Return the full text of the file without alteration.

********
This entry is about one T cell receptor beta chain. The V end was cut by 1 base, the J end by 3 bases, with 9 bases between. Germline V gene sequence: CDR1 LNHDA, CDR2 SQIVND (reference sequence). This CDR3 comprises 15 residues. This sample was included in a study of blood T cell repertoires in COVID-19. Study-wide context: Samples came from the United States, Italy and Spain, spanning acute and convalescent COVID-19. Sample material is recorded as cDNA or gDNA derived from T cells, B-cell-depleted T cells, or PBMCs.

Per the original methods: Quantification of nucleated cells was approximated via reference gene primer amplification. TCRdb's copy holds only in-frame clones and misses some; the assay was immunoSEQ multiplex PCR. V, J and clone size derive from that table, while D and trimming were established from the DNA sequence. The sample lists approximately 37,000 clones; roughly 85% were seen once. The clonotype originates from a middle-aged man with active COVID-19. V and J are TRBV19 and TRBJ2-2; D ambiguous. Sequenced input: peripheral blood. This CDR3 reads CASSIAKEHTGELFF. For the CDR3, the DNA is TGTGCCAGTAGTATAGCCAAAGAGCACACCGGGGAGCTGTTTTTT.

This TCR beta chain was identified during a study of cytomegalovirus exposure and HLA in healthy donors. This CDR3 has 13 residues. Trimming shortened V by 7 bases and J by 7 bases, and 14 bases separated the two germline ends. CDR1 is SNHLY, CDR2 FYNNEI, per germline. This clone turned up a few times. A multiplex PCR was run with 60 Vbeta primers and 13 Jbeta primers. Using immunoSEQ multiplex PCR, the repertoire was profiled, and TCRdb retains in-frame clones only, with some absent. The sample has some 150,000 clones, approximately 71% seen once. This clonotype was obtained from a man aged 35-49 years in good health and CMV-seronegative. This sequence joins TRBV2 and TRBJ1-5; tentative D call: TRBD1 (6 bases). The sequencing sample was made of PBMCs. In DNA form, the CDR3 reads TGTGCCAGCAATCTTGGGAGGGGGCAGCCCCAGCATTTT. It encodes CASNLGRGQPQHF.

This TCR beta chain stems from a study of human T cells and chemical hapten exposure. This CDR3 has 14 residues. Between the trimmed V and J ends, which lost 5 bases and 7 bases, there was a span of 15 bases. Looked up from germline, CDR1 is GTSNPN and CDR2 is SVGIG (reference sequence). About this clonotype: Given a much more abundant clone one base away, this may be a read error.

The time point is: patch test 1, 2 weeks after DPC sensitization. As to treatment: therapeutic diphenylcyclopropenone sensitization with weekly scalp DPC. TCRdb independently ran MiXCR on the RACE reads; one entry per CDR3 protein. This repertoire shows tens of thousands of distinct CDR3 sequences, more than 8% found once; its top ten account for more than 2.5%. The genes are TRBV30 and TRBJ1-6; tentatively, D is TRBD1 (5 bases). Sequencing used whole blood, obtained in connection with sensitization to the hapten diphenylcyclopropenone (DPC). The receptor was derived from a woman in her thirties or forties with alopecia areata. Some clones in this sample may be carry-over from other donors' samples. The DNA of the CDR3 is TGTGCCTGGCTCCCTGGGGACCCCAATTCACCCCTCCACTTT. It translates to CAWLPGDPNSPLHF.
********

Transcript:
This entry is about one T cell receptor beta chain. The V end was cut by 1 base, the J end by 3 bases, with 9 bases between. Germline V gene sequence: CDR1 LNHDA, CDR2 SQIVND (reference sequence). This CDR3 comprises 15 residues. This sample was included in a study of blood T cell repertoires in COVID-19. Study-wide context: Samples came from the United States, Italy and Spain, spanning acute and convalescent COVID-19. Sample material is recorded as cDNA or gDNA derived from T cells, B-cell-depleted T cells, or PBMCs.

Per the original methods: Quantification of nucleated cells was approximated via reference gene primer amplification. TCRdb's copy holds only in-frame clones and misses some; the assay was immunoSEQ multiplex PCR. V, J and clone size derive from that table, while D and trimming were established from the DNA sequence. The sample lists approximately 37,000 clones; roughly 85% were seen once. The clonotype originates from a middle-aged man with active COVID-19. V and J are TRBV19 and TRBJ2-2; D ambiguous. Sequenced input: peripheral blood. This CDR3 reads CASSIAKEHTGELFF. For the CDR3, the DNA is TGTGCCAGTAGTATAGCCAAAGAGCACACCGGGGAGCTGTTTTTT.

This TCR beta chain was identified during a study of cytomegalovirus exposure and HLA in healthy donors. This CDR3 has 13 residues. Trimming shortened V by 7 bases and J by 7 bases, and 14 bases separated the two germline ends. CDR1 is SNHLY, CDR2 FYNNEI, per germline. This clone turned up a few times. A multiplex PCR was run with 60 Vbeta primers and 13 Jbeta primers. Using immunoSEQ multiplex PCR, the repertoire was profiled, and TCRdb retains in-frame clones only, with some absent. The sample has some 150,000 clones, approximately 71% seen once. This clonotype was obtained from a man aged 35-49 years in good health and CMV-seronegative. This sequence joins TRBV2 and TRBJ1-5; tentative D call: TRBD1 (6 bases). The sequencing sample was made of PBMCs. In DNA form, the CDR3 reads TGTGCCAGCAATCTTGGGAGGGGGCAGCCCCAGCATTTT. It encodes CASNLGRGQPQHF.

This TCR beta chain stems from a study of human T cells and chemical hapten exposure. This CDR3 has 14 residues. Between the trimmed V and J ends, which lost 5 bases and 7 bases, there was a span of 15 bases. Looked up from germline, CDR1 is GTSNPN and CDR2 is SVGIG (reference sequence). About this clonotype: Given a much more abundant clone one base away, this may be a read error.

The time point is: patch test 1, 2 weeks after DPC sensitization. As to treatment: therapeutic diphenylcyclopropenone sensitization with weekly scalp DPC. TCRdb independently ran MiXCR on the RACE reads; one entry per CDR3 protein. This repertoire shows tens of thousands of distinct CDR3 sequences, more than 8% found once; its top ten account for more than 2.5%. The genes are TRBV30 and TRBJ1-6; tentatively, D is TRBD1 (5 bases). Sequencing used whole blood, obtained in connection with sensitization to the hapten diphenylcyclopropenone (DPC). The receptor was derived from a woman in her thirties or forties with alopecia areata. Some clones in this sample may be carry-over from other donors' samples. The DNA of the CDR3 is TGTGCCTGGCTCCCTGGGGACCCCAATTCACCCCTCCACTTT. It translates to CAWLPGDPNSPLHF.